J Nurs Res. 2021 Mar 19. Epub 2021 Mar 19. PMID: 33756521
The Impact of Gender on the Effectiveness of an Auricular Acupressure Intervention Administered to Community-Dwelling Poor Sleepers: A Cluster Randomized Controlled Trial.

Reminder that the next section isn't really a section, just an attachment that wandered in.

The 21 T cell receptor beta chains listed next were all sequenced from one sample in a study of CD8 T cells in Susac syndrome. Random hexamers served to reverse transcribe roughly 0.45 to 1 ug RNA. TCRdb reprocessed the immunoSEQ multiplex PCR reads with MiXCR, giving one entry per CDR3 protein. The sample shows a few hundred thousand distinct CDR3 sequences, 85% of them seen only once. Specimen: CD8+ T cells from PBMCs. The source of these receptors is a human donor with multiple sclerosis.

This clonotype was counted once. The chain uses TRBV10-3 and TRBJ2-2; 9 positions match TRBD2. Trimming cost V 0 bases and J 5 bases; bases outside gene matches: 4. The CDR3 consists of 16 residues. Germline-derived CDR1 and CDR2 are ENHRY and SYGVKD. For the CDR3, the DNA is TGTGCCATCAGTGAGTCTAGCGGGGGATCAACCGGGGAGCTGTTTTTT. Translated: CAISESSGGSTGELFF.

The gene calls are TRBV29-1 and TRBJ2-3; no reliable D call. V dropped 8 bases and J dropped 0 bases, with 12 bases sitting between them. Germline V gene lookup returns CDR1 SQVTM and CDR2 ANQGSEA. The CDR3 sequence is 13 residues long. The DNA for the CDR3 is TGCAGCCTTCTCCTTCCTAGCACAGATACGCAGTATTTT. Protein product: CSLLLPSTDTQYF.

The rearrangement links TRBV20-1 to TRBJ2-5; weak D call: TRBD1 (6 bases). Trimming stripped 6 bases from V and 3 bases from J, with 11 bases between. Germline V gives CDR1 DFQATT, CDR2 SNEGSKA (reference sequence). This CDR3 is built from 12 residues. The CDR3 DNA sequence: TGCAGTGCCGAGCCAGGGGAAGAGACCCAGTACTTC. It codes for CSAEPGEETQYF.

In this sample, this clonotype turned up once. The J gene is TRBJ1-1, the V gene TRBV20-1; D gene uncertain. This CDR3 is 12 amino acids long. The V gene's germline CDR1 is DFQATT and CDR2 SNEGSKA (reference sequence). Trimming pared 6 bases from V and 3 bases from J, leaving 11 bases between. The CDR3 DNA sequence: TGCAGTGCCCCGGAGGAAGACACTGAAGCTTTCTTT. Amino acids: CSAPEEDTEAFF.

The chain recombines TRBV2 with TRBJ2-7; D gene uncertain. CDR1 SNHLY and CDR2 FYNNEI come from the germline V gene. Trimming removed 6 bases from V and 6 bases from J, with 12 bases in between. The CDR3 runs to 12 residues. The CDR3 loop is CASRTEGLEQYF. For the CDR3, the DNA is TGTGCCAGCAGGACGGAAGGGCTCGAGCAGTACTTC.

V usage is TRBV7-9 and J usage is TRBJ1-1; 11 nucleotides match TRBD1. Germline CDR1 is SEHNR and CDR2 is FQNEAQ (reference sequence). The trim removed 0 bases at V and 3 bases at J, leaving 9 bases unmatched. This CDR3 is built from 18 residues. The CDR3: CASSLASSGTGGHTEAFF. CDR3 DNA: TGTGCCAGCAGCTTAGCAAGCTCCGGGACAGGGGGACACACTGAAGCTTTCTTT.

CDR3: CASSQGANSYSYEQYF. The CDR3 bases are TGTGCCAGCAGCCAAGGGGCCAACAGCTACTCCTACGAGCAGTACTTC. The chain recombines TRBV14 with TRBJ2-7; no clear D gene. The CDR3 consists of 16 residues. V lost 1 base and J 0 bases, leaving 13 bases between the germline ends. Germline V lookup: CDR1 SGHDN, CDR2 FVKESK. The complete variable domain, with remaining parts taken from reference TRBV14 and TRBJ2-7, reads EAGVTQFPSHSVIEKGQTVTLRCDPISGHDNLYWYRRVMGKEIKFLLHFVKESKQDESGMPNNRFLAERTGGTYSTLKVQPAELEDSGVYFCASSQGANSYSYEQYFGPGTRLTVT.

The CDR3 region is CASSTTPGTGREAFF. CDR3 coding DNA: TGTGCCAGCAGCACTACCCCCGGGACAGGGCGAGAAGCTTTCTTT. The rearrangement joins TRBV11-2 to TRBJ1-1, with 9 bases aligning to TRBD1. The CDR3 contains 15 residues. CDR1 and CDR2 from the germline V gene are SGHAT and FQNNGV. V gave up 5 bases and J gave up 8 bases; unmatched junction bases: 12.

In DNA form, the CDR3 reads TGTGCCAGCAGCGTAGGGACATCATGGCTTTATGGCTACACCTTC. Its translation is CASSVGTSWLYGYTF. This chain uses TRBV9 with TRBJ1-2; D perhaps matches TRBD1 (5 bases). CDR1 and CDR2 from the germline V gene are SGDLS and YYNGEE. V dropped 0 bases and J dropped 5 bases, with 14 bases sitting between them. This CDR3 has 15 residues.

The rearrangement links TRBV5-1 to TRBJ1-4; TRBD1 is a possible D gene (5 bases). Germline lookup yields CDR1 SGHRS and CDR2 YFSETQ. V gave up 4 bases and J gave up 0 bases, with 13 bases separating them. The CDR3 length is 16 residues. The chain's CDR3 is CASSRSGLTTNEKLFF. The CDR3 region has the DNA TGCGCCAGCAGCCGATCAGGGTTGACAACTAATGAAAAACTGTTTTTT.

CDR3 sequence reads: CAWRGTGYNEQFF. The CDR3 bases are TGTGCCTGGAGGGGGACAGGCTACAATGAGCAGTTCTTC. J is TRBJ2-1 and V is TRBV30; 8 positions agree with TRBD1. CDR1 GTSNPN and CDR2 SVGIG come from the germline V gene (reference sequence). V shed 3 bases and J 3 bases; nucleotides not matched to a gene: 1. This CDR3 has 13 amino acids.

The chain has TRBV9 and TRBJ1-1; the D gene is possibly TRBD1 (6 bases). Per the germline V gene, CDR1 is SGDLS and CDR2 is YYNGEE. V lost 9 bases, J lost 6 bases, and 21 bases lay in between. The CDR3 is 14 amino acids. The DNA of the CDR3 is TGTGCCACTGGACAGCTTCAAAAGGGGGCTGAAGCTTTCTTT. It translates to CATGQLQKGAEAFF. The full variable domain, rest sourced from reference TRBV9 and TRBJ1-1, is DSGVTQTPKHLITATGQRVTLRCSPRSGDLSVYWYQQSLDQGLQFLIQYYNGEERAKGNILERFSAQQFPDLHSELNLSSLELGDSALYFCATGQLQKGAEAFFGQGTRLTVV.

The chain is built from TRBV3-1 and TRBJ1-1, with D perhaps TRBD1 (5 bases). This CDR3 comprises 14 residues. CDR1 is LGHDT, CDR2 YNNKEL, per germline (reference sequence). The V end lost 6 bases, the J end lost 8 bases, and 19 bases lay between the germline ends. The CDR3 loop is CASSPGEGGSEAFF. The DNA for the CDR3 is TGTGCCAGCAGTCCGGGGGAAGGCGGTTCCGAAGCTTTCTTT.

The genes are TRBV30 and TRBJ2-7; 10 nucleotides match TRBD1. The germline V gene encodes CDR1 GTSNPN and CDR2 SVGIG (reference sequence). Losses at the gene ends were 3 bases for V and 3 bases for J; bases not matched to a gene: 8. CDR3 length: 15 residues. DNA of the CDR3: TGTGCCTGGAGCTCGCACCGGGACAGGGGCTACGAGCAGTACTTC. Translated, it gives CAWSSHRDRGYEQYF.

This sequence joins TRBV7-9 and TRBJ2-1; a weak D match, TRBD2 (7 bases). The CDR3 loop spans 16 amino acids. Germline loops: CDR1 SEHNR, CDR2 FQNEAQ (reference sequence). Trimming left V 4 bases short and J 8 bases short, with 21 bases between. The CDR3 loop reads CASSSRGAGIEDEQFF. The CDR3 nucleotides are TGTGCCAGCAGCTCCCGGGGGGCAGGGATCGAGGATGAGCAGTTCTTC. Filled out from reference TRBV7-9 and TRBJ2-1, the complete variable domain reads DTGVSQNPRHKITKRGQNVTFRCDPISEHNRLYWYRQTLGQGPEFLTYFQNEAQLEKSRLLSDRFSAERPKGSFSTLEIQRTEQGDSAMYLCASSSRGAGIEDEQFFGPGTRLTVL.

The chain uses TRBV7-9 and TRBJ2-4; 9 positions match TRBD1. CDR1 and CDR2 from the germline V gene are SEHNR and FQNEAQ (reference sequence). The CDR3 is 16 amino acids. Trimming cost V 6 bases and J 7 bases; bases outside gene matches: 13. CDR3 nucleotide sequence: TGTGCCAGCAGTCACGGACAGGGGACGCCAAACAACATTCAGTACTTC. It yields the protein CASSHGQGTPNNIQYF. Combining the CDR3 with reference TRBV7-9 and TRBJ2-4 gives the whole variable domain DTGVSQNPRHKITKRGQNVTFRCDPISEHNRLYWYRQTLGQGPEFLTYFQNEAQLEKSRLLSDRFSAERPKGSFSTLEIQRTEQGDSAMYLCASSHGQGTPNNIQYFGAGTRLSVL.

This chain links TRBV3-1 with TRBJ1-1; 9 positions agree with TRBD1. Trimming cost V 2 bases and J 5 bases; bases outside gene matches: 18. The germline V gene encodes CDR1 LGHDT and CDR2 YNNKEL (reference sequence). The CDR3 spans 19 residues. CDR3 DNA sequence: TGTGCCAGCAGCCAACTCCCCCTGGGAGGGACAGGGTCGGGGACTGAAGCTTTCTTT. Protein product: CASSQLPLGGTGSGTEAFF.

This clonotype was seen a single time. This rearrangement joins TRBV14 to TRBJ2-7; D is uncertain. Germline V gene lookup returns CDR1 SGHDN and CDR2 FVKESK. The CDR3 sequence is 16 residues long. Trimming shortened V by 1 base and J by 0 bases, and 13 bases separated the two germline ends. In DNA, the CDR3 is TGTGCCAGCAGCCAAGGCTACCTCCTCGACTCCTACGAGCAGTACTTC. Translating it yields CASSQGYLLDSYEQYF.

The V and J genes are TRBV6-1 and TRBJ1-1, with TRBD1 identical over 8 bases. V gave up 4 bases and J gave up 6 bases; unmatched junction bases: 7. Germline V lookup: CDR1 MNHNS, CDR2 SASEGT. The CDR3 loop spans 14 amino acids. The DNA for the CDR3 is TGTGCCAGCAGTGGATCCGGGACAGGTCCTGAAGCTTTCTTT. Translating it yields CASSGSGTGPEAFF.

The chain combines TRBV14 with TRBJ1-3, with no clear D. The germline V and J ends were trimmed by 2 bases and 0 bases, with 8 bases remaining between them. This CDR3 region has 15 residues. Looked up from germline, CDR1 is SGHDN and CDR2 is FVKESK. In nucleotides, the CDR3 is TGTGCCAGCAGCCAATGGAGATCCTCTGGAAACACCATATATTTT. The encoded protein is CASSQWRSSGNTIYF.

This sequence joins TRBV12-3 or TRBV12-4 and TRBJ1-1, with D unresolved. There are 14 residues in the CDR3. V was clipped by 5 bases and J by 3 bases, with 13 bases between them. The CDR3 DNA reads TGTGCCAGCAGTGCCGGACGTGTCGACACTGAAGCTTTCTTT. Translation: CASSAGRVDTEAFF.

BACKGROUND: Women report a higher incidence of sleep problems than men. Few studies addressing the effect of gender on the efficacy of administering auricular acupressure (AA) at shenmen points (heart meridian 7 [HT7]) on sleep quality have been published.PURPOSE: The primary aim of this study was to investigate the effects of a 4-week AA intervention applied at the HT7 points on sleep quality, perceived physical health, and perceived mental health in community-dwelling individuals with poor self-reported sleep quality. Additional analyses were used to evaluate the gender-specific effects of this intervention.METHODS: A cluster randomized controlled trial with repeated-measures design was used. One hundred seventy-nine eligible participants were randomly assigned to either the AA group (n = 88; 47 women, 41 men) or the sleep hygiene instruction (SHI) group (n = 91; 52 women, 39 men). The AA group self-administered acupressure at HT7 on both ears for a 4-week period, whereas the SHI group received an SHI information sheet. Outcome measures included the Pittsburgh Sleep Quality Index (PSQI) and the Short-Form Health Survey-12 Version 2, with data collected at baseline and at 2, 4, and 8 weeks posttest.RESULTS: Linear mixed-model analysis revealed that the participants in the AA group experienced significantly greater reductions in mean PSQI global score and the three indices of sleep latency, subjective sleep quality, and daytime dysfunction than the SHI group at 2 and 4 weeks posttest. The improvements in subjective sleep quality and daytime dysfunction remained at 4 weeks posttest in the AA group, but not in the SHI group. The PSQI global score decreased significantly more in men than women in the AA group between baseline and 4 weeks posttest.CONCLUSIONS/IMPLICATIONS FOR PRACTICE: Four weeks of self-administered acupressure at HT7 on both ears is an effective intervention for community-dwelling poor sleepers who are over 45 years old. Moreover, the improvements in subjective sleep quality and daytime dysfunction persist for up to 4 weeks after the end of the intervention. This self-administered acupressure intervention is more effective in men than in women in terms of improving sleep quality. Gender bias is known to influence research results and may lead to inappropriate generalizations. Thus, future studies that are performed to build basic scientific evidence should include considerations of the effects of gender in the study design.